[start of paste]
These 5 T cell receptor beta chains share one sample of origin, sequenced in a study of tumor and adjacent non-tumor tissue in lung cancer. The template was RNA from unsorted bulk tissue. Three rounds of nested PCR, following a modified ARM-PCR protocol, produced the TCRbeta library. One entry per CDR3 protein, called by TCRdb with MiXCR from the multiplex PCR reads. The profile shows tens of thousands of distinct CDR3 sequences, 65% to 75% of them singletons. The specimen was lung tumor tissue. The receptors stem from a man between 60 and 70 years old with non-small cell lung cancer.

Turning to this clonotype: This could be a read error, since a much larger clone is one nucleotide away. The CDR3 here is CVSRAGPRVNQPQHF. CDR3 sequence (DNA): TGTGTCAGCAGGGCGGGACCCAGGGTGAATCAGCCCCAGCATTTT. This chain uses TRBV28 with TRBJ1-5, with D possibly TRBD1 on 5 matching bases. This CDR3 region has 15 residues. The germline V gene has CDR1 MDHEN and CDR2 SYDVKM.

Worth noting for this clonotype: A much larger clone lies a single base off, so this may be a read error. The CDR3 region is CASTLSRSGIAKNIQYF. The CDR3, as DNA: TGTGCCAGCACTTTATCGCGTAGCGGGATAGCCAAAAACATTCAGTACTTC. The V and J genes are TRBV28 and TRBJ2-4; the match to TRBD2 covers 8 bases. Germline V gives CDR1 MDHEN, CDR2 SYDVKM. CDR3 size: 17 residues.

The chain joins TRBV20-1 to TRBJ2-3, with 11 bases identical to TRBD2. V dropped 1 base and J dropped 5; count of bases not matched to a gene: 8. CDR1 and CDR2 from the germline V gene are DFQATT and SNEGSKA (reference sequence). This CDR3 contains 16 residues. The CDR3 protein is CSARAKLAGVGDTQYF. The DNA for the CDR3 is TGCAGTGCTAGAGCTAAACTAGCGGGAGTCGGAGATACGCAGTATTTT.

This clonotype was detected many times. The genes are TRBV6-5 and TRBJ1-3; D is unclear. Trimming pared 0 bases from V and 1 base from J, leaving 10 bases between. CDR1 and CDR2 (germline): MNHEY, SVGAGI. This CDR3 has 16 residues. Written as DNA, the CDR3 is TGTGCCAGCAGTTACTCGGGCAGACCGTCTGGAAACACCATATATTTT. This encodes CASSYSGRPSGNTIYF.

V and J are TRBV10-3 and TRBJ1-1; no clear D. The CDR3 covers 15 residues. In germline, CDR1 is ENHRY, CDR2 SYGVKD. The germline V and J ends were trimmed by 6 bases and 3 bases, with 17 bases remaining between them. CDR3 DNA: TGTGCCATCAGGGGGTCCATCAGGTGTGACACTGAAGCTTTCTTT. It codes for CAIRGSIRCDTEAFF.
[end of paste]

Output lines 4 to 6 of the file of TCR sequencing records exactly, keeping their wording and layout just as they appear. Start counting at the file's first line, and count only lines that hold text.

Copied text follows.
The chain joins TRBV20-1 to TRBJ2-3, with 11 bases identical to TRBD2. V dropped 1 base and J dropped 5; count of bases not matched to a gene: 8. CDR1 and CDR2 from the germline V gene are DFQATT and SNEGSKA (reference sequence). This CDR3 contains 16 residues. The CDR3 protein is CSARAKLAGVGDTQYF. The DNA for the CDR3 is TGCAGTGCTAGAGCTAAACTAGCGGGAGTCGGAGATACGCAGTATTTT.

This clonotype was detected many times. The genes are TRBV6-5 and TRBJ1-3; D is unclear. Trimming pared 0 bases from V and 1 base from J, leaving 10 bases between. CDR1 and CDR2 (germline): MNHEY, SVGAGI. This CDR3 has 16 residues. Written as DNA, the CDR3 is TGTGCCAGCAGTTACTCGGGCAGACCGTCTGGAAACACCATATATTTT. This encodes CASSYSGRPSGNTIYF.

V and J are TRBV10-3 and TRBJ1-1; no clear D. The CDR3 covers 15 residues. In germline, CDR1 is ENHRY, CDR2 SYGVKD. The germline V and J ends were trimmed by 6 bases and 3 bases, with 17 bases remaining between them. CDR3 DNA: TGTGCCATCAGGGGGTCCATCAGGTGTGACACTGAAGCTTTCTTT. It codes for CAIRGSIRCDTEAFF.